Parents and Caregivers

Is your child being Indoctrinated?

You may have thought that public schools in New Zealand do not include religious instruction.  The fact is that approximately 40% of public primary schools conduct religious instruction classes run by outside volunteers from churches.  Every week New Zealand schools are “closed” for religious classes in which a single religion is taught as truth, often without parental consent.
We are a coalition of parents ranging from Christians to Atheists and Hindus (and more) who respect others enough within our multicultural society to recognise that our children deserve better than what amounts to indoctrination. Why should a school board be able to choose one religion for their community? Join us and help remove the loophole that’s dividing our children.

What is religious instruction?

Religious instruction is defined by New Zealand’s Human Rights Commission as “teaching aspects of a faith in its own right. Religious instruction carries an implicit or explicit endorsement of a particular faith and/or encourages students to engage with and make decisions about accepting it on a personal level. An example is optional classes run by voluntary groups.”

Schools may not be informing parents of religious instruction.

There is no explicit requirement for schools to inform parents that religious instruction is taking place. It is often the case that the first a parent will know about religious instruction is when their children come home with religious materials or asking questions about religious doctrine.

Schools often don’t ask parents permission before including children in religious instruction.

No pupil can be required to attend or take part in Religious Instruction and some argue that this means schools cannot put children into religious instruction without first giving parents the opportunity to refuse consent.  However, this has not been tested and many schools include pupils in religious classes without informing parents.  For example, if a child has parents of the Muslim faith and is sent to a public primary school as required by law, the school can include the child in Christian religious instruction classes without the consent of the parents.  Once the parents find out, they then have the legal right to opt-out.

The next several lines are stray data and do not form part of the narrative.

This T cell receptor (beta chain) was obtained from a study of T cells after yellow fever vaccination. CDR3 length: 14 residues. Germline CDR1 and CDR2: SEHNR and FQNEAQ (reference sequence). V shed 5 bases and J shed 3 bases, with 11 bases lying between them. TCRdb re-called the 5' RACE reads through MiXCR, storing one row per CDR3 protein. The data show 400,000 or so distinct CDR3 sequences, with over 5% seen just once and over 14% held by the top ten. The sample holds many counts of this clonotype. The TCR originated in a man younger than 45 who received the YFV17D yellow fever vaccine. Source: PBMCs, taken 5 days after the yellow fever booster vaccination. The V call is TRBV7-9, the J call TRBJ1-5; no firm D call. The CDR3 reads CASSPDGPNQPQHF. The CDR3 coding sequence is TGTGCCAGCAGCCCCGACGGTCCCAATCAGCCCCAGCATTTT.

Opt Out of Religious Instruction

One of the few legal rights you do have as a parent, is the right to opt your children out of Religious Instruction.  As some schools are not communicating clearly with parents, you may not be sure if your school conducts Religious Instruction.  You may like to opt out, just in case.  By opting out you will be making it easier for others to do the same.  Here is a sample Opt Out letter‎.  Remember to talk to your child so that they know they have not done anything wrong and are not being punished.  You could also consider taking your child out of school for some parent (or grandparent) time, while Religious Instruction is being conducted.

Opting out is not negotiation